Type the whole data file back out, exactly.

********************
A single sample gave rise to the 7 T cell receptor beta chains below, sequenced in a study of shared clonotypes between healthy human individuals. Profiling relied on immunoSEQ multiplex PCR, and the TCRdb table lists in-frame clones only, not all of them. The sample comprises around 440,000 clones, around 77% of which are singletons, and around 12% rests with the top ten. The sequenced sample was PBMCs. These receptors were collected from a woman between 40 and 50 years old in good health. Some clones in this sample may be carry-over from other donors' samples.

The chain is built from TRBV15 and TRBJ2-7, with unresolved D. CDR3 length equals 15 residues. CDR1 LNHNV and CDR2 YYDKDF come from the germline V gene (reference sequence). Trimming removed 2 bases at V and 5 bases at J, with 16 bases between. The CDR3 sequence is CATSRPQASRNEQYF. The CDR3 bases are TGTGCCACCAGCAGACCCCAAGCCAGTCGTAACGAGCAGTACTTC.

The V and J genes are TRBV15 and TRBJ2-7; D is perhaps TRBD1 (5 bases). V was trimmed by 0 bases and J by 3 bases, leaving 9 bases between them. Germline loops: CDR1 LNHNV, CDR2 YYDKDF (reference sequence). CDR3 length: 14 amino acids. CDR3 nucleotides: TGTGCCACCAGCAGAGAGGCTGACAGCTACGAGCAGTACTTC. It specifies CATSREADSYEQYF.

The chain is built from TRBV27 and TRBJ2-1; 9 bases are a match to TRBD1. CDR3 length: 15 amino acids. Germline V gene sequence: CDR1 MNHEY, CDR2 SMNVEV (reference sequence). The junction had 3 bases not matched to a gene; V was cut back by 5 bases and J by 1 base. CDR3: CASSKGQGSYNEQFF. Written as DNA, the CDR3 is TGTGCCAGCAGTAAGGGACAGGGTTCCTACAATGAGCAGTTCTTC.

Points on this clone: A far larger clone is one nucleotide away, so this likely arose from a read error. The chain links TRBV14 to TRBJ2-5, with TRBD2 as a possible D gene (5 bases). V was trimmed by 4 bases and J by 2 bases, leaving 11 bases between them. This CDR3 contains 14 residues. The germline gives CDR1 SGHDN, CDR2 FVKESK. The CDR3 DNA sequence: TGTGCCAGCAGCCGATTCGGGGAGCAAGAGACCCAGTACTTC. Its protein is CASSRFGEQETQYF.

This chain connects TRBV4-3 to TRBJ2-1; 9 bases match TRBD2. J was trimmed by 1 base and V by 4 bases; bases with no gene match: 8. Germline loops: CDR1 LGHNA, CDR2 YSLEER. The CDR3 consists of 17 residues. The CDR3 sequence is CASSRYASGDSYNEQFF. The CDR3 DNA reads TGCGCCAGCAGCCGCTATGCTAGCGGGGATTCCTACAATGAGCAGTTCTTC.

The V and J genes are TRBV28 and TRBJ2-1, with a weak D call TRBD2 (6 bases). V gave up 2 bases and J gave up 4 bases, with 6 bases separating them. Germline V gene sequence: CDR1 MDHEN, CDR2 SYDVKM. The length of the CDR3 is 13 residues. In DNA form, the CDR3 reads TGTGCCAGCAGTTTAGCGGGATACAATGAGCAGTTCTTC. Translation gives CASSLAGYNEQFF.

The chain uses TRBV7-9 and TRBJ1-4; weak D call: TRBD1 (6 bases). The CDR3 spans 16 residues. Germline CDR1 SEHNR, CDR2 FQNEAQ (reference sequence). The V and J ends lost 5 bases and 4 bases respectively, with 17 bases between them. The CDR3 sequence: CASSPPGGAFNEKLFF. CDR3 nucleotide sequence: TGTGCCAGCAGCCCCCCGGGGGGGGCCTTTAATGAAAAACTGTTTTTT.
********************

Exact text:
A single sample gave rise to the 7 T cell receptor beta chains below, sequenced in a study of shared clonotypes between healthy human individuals. Profiling relied on immunoSEQ multiplex PCR, and the TCRdb table lists in-frame clones only, not all of them. The sample comprises around 440,000 clones, around 77% of which are singletons, and around 12% rests with the top ten. The sequenced sample was PBMCs. These receptors were collected from a woman between 40 and 50 years old in good health. Some clones in this sample may be carry-over from other donors' samples.

The chain is built from TRBV15 and TRBJ2-7, with unresolved D. CDR3 length equals 15 residues. CDR1 LNHNV and CDR2 YYDKDF come from the germline V gene (reference sequence). Trimming removed 2 bases at V and 5 bases at J, with 16 bases between. The CDR3 sequence is CATSRPQASRNEQYF. The CDR3 bases are TGTGCCACCAGCAGACCCCAAGCCAGTCGTAACGAGCAGTACTTC.

The V and J genes are TRBV15 and TRBJ2-7; D is perhaps TRBD1 (5 bases). V was trimmed by 0 bases and J by 3 bases, leaving 9 bases between them. Germline loops: CDR1 LNHNV, CDR2 YYDKDF (reference sequence). CDR3 length: 14 amino acids. CDR3 nucleotides: TGTGCCACCAGCAGAGAGGCTGACAGCTACGAGCAGTACTTC. It specifies CATSREADSYEQYF.

The chain is built from TRBV27 and TRBJ2-1; 9 bases are a match to TRBD1. CDR3 length: 15 amino acids. Germline V gene sequence: CDR1 MNHEY, CDR2 SMNVEV (reference sequence). The junction had 3 bases not matched to a gene; V was cut back by 5 bases and J by 1 base. CDR3: CASSKGQGSYNEQFF. Written as DNA, the CDR3 is TGTGCCAGCAGTAAGGGACAGGGTTCCTACAATGAGCAGTTCTTC.

Points on this clone: A far larger clone is one nucleotide away, so this likely arose from a read error. The chain links TRBV14 to TRBJ2-5, with TRBD2 as a possible D gene (5 bases). V was trimmed by 4 bases and J by 2 bases, leaving 11 bases between them. This CDR3 contains 14 residues. The germline gives CDR1 SGHDN, CDR2 FVKESK. The CDR3 DNA sequence: TGTGCCAGCAGCCGATTCGGGGAGCAAGAGACCCAGTACTTC. Its protein is CASSRFGEQETQYF.

This chain connects TRBV4-3 to TRBJ2-1; 9 bases match TRBD2. J was trimmed by 1 base and V by 4 bases; bases with no gene match: 8. Germline loops: CDR1 LGHNA, CDR2 YSLEER. The CDR3 consists of 17 residues. The CDR3 sequence is CASSRYASGDSYNEQFF. The CDR3 DNA reads TGCGCCAGCAGCCGCTATGCTAGCGGGGATTCCTACAATGAGCAGTTCTTC.

The V and J genes are TRBV28 and TRBJ2-1, with a weak D call TRBD2 (6 bases). V gave up 2 bases and J gave up 4 bases, with 6 bases separating them. Germline V gene sequence: CDR1 MDHEN, CDR2 SYDVKM. The length of the CDR3 is 13 residues. In DNA form, the CDR3 reads TGTGCCAGCAGTTTAGCGGGATACAATGAGCAGTTCTTC. Translation gives CASSLAGYNEQFF.

The chain uses TRBV7-9 and TRBJ1-4; weak D call: TRBD1 (6 bases). The CDR3 spans 16 residues. Germline CDR1 SEHNR, CDR2 FQNEAQ (reference sequence). The V and J ends lost 5 bases and 4 bases respectively, with 17 bases between them. The CDR3 sequence: CASSPPGGAFNEKLFF. CDR3 nucleotide sequence: TGTGCCAGCAGCCCCCCGGGGGGGGCCTTTAATGAAAAACTGTTTTTT.